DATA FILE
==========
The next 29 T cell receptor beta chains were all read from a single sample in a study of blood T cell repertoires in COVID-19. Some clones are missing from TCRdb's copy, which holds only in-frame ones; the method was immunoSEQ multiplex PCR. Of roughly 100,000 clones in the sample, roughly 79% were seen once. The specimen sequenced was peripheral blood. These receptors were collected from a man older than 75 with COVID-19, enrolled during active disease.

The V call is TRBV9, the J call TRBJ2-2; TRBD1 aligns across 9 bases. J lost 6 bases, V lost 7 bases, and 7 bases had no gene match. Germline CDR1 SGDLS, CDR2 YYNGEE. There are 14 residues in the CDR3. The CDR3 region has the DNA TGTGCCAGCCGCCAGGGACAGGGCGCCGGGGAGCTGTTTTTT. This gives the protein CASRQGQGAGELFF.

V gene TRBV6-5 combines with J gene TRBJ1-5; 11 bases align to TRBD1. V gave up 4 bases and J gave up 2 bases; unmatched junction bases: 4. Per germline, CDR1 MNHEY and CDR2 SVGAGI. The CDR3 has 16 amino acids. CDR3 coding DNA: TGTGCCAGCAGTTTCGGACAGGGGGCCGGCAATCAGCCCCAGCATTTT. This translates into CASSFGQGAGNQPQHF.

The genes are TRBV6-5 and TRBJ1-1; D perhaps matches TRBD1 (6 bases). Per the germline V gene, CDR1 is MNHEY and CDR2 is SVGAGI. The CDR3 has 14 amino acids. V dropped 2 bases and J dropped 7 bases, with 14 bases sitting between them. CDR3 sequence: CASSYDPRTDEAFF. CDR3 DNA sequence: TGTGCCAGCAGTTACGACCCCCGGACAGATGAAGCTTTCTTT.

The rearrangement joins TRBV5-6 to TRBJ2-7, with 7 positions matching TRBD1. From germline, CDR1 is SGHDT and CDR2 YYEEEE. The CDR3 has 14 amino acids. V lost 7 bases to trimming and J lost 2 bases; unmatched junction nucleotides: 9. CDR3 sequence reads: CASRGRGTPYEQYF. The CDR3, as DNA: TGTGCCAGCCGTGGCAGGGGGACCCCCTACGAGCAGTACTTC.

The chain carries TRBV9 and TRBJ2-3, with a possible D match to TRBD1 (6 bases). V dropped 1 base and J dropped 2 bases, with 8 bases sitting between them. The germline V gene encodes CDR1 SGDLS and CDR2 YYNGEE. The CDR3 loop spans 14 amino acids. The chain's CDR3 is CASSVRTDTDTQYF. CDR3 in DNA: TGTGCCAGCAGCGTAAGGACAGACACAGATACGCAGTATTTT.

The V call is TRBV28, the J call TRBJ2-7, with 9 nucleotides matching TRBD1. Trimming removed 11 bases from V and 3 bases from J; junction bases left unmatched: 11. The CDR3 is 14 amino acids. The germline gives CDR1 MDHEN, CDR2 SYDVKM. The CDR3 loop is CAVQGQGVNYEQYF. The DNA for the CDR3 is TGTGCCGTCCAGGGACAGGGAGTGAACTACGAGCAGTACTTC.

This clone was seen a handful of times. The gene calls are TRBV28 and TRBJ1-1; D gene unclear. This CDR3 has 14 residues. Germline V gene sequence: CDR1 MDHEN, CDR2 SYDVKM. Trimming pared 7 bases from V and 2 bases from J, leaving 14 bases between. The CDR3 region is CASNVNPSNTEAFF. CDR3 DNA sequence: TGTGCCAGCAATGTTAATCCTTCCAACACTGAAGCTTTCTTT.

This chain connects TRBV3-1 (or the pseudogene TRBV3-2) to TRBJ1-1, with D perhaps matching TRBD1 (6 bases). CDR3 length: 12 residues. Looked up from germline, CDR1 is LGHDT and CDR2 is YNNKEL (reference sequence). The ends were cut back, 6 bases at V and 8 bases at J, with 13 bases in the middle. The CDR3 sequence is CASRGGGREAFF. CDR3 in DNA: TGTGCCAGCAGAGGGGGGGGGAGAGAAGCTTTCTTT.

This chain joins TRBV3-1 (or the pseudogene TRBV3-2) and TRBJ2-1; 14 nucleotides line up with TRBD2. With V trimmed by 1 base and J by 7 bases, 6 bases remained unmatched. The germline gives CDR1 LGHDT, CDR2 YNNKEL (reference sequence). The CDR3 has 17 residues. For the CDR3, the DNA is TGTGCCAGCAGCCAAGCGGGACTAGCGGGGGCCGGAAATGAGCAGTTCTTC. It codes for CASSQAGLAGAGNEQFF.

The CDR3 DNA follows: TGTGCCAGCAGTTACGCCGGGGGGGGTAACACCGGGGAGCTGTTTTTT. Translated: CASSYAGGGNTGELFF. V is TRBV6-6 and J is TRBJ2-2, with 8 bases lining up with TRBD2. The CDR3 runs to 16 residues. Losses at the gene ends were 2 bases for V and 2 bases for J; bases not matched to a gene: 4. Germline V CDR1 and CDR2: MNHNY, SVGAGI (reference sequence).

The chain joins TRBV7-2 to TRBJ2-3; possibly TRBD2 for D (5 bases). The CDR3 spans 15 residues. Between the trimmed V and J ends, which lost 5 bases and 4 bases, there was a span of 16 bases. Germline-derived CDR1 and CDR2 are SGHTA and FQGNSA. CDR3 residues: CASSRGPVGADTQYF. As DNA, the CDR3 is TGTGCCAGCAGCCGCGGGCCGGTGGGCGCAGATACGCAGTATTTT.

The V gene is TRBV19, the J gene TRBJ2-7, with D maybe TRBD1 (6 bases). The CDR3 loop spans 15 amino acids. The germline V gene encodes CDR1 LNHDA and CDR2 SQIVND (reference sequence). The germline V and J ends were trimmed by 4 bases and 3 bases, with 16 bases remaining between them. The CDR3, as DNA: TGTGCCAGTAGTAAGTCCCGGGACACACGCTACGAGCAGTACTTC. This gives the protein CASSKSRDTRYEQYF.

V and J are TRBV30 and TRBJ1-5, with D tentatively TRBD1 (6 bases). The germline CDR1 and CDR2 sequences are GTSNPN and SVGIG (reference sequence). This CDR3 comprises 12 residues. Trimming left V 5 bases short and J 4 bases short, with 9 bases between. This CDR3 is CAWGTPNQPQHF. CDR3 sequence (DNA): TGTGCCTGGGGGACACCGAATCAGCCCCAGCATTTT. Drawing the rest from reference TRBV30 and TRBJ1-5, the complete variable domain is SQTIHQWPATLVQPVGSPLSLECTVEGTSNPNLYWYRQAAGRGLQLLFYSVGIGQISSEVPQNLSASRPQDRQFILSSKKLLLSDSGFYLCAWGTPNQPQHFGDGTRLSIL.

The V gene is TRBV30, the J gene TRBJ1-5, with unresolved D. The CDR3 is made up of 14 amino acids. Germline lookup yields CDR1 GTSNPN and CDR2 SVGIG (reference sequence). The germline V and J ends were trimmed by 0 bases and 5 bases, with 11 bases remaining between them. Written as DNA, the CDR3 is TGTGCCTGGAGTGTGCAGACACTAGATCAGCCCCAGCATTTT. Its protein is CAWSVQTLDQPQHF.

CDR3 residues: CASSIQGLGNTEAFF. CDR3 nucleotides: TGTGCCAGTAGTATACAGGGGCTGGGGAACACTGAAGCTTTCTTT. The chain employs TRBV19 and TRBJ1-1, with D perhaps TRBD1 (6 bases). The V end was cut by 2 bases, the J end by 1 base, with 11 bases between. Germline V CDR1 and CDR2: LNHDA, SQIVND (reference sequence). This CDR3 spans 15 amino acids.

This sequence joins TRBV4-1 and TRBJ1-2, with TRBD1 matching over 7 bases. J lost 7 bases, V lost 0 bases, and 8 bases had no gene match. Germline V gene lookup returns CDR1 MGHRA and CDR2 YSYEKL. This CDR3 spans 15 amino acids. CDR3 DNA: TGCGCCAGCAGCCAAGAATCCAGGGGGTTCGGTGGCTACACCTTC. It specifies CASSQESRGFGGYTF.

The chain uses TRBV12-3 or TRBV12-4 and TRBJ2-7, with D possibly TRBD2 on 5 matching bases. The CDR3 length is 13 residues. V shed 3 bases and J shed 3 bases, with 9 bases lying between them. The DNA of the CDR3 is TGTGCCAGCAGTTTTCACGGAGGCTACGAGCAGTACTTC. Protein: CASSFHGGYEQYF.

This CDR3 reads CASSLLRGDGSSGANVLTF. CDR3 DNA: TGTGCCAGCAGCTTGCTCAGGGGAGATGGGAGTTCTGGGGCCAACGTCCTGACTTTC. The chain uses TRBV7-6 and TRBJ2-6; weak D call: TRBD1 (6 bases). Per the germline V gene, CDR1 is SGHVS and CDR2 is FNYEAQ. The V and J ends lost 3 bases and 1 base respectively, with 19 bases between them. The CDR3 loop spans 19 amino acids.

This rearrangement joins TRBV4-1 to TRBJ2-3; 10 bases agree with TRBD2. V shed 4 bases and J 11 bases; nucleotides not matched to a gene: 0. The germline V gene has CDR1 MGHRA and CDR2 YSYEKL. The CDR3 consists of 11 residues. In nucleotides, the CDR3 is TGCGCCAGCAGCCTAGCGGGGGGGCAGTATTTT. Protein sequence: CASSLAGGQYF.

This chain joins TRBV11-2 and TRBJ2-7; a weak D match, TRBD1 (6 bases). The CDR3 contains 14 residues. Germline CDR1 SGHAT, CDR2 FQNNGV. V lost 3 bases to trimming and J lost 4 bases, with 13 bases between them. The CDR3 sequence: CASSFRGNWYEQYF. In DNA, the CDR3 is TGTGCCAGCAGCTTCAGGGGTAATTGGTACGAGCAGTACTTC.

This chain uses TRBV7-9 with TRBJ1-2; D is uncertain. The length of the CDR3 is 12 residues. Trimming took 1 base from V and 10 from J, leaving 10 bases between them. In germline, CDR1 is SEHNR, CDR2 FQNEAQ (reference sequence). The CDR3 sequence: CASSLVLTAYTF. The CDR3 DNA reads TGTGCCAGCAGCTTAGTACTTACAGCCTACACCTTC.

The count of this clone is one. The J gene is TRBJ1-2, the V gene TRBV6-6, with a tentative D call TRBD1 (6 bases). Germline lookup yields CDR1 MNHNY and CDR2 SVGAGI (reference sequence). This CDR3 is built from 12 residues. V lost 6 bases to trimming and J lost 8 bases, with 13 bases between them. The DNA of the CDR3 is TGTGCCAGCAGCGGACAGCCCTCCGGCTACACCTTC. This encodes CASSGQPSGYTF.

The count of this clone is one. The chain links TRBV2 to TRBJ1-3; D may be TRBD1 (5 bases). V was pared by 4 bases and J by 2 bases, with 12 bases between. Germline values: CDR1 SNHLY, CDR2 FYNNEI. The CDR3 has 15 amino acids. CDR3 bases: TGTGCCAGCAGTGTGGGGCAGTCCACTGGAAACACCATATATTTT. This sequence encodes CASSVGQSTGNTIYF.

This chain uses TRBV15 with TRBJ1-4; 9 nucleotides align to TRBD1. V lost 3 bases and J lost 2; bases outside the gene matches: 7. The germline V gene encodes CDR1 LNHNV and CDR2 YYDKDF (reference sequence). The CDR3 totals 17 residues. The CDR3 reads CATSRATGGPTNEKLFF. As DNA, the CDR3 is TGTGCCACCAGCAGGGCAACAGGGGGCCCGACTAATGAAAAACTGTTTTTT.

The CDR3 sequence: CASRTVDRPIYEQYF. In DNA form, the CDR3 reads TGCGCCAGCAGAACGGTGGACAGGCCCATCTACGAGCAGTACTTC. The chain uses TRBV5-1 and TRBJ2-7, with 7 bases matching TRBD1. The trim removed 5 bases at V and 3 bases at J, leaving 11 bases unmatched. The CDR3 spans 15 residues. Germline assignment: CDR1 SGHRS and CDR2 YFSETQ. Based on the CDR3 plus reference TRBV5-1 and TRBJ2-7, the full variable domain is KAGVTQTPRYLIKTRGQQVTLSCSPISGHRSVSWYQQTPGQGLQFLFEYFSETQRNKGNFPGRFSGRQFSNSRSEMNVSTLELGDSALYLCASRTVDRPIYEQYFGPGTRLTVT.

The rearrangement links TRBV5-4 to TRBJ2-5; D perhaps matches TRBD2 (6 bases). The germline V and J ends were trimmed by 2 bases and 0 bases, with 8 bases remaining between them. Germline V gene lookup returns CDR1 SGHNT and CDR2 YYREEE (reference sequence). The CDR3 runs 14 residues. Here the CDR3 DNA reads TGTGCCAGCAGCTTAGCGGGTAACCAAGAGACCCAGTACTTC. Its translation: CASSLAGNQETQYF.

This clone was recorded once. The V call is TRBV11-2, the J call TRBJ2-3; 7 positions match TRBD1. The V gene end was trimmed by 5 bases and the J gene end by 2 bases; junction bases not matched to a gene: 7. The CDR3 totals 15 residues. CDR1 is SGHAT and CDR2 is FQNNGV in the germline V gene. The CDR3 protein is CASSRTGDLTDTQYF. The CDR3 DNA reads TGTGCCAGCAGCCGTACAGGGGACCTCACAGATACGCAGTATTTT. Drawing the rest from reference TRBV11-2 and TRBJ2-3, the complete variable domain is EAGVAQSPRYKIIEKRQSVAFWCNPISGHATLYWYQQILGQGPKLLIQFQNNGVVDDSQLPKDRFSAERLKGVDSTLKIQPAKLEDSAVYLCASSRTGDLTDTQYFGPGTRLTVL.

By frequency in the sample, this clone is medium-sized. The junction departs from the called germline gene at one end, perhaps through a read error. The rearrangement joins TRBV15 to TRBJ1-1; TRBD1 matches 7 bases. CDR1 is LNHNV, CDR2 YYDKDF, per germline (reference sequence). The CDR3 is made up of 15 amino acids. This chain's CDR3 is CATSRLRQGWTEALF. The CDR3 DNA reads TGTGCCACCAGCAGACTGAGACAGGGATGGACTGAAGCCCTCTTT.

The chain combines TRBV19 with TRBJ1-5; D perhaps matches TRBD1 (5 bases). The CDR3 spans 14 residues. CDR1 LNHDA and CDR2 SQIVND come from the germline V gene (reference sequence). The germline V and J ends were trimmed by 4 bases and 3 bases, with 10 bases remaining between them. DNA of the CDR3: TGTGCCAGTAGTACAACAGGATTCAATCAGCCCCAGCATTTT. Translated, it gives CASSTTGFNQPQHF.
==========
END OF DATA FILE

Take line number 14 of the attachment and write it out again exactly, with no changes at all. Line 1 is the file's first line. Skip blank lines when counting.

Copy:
V and J are TRBV30 and TRBJ1-5, with D tentatively TRBD1 (6 bases). The germline CDR1 and CDR2 sequences are GTSNPN and SVGIG (reference sequence). This CDR3 comprises 12 residues. Trimming left V 5 bases short and J 4 bases short, with 9 bases between. This CDR3 is CAWGTPNQPQHF. CDR3 sequence (DNA): TGTGCCTGGGGGACACCGAATCAGCCCCAGCATTTT. Drawing the rest from reference TRBV30 and TRBJ1-5, the complete variable domain is SQTIHQWPATLVQPVGSPLSLECTVEGTSNPNLYWYRQAAGRGLQLLFYSVGIGQISSEVPQNLSASRPQDRQFILSSKKLLLSDSGFYLCAWGTPNQPQHFGDGTRLSIL.